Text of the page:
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G.P.39 DNAJB6 myopathy in Japanese cohort

Neuromuscular Disorders
DOI: 10.1016/j.nmd.2012.06.098
  • Biology
  • Chemistry
  • Medicine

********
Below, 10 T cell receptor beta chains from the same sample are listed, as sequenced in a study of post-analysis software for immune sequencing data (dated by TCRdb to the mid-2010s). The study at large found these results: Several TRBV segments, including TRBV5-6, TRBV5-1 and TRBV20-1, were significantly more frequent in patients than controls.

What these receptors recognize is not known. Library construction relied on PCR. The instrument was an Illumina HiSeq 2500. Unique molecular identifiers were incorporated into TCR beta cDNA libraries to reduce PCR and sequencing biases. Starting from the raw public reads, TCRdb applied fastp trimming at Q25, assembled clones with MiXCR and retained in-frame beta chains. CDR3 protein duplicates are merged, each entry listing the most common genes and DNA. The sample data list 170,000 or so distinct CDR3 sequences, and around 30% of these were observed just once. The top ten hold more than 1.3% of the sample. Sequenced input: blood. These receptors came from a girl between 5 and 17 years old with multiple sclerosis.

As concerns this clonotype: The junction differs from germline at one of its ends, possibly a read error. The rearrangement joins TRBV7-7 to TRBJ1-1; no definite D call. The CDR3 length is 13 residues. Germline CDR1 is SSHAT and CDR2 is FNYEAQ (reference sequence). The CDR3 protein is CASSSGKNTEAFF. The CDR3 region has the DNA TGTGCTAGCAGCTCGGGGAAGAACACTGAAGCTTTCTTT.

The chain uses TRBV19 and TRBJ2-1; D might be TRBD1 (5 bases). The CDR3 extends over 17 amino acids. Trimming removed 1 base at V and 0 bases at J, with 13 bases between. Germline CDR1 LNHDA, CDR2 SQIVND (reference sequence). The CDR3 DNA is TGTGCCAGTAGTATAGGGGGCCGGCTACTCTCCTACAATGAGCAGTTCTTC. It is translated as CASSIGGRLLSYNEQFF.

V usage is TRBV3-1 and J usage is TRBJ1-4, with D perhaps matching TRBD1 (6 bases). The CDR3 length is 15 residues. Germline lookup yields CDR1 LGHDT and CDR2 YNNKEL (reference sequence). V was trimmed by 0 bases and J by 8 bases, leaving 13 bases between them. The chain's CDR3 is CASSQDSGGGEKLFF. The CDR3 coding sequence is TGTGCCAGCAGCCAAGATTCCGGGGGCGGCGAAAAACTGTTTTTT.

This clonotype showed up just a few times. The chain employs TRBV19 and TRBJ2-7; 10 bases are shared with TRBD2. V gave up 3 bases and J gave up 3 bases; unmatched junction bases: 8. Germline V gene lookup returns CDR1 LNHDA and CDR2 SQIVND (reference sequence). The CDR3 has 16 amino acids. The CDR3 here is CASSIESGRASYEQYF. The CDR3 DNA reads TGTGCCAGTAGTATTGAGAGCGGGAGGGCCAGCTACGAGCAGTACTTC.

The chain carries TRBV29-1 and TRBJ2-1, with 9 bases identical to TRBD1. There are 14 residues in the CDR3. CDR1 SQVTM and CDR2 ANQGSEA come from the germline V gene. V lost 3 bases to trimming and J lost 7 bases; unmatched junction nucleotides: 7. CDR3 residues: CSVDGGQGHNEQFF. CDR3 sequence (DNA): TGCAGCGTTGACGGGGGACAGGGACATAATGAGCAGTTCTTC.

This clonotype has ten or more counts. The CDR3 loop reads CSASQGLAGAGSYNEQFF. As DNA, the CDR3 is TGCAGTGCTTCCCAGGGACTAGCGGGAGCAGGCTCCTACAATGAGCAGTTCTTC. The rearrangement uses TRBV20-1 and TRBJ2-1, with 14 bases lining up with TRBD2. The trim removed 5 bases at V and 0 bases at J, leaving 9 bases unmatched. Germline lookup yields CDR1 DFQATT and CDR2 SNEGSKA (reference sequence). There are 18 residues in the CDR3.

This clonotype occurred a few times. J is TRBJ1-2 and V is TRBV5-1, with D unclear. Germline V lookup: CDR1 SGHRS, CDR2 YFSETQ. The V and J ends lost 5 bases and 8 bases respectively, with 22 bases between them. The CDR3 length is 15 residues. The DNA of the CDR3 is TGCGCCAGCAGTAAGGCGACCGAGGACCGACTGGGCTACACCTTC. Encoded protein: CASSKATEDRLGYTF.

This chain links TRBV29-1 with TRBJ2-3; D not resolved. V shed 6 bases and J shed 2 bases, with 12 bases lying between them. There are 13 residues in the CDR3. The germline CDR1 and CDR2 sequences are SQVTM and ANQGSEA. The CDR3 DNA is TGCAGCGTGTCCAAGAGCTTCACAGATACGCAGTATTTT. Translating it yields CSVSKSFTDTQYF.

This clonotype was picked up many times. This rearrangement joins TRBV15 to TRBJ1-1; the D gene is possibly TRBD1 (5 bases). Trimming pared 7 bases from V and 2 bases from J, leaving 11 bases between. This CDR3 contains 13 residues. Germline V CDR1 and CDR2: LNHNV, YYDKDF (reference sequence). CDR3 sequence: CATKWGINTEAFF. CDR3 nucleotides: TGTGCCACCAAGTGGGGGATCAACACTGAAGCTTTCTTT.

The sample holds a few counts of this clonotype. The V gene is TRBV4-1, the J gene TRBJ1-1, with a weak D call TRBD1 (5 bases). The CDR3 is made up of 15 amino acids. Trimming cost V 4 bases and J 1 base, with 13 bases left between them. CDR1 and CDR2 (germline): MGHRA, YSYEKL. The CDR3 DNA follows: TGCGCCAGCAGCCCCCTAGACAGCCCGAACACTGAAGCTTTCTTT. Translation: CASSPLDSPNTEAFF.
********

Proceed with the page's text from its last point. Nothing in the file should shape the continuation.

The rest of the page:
Abstract DNAJB6 myopathy is an autosomal dominant myopathy characterized by middle-aged onset of lower limb muscle weakness and presence of rimmed-vacuoles (RVs) and cytoplasmic inclusions (CIs) on muscle pathology. DNAJB6 is a member of DNAJ (HSP40) family, having roles in anti-protein aggregation and growth inhibition of cardiomyocytes. So far, only three different mutations have been identified in 11 unrelated families. To identify and characterize DNAJB6 myopathy in Japanese cohort. Patients and methods: We searched for DNAJB6 mutations by direct sequencing in 103 LGMD families and 89 families with RVs and/or CIs on muscle pathology. Clinical and pathological characteristics were analyzed. We found four families with DNAJB6 myopathy. One family had a novel p.F93I substitution in the G/F domain and three had the same p.F93L mutation as previously reported. The patient carrying p.F93I substitution was a 36-year-old male and manifested slowly progressive lower limb weakness from 30s. No cardiac or brain involvement was seen. His father and elder brother showed similar clinical features. Serum CK levels was elevated to 1044IU/L and EMG showed myogenic pattern. Patients carrying the p.F93L mutation also showed adult onset mild myopathy. Muscle images commonly showed preferential involvement of posterior lower limb muscles with preserved rectus femoris (RF) and tibialis anterior (TA) muscles. Skeletal muscles showed myopathic changes with a few fibers with RVs and small cytoplasmic/nuclear inclusions. On immunohistochemistry, accumulations of DNAJB6, TDP43 and the other interacted proteins were seen. Four Japanese families with DNAJB6 myopathy were identified including one with a novel mutation. All patients showed similar clinical and pathological findings. Preservation of RF and TA was characteristic. The G/F domain of DNAJB6 may have important roles in skeletal muscle.

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